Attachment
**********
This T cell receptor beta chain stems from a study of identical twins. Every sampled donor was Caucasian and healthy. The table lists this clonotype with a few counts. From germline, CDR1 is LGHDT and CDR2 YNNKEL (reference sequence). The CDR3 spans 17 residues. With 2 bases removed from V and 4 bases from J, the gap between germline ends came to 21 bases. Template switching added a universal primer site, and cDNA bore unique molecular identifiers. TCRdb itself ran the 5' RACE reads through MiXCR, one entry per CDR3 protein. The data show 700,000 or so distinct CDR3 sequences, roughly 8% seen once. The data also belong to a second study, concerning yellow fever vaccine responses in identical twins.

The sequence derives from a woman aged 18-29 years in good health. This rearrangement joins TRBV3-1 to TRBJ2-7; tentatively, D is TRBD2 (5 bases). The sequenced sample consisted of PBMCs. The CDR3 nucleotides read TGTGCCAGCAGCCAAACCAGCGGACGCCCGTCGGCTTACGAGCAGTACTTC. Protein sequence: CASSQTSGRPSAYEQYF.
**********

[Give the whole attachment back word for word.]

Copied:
This T cell receptor beta chain stems from a study of identical twins. Every sampled donor was Caucasian and healthy. The table lists this clonotype with a few counts. From germline, CDR1 is LGHDT and CDR2 YNNKEL (reference sequence). The CDR3 spans 17 residues. With 2 bases removed from V and 4 bases from J, the gap between germline ends came to 21 bases. Template switching added a universal primer site, and cDNA bore unique molecular identifiers. TCRdb itself ran the 5' RACE reads through MiXCR, one entry per CDR3 protein. The data show 700,000 or so distinct CDR3 sequences, roughly 8% seen once. The data also belong to a second study, concerning yellow fever vaccine responses in identical twins.

The sequence derives from a woman aged 18-29 years in good health. This rearrangement joins TRBV3-1 to TRBJ2-7; tentatively, D is TRBD2 (5 bases). The sequenced sample consisted of PBMCs. The CDR3 nucleotides read TGTGCCAGCAGCCAAACCAGCGGACGCCCGTCGGCTTACGAGCAGTACTTC. Protein sequence: CASSQTSGRPSAYEQYF.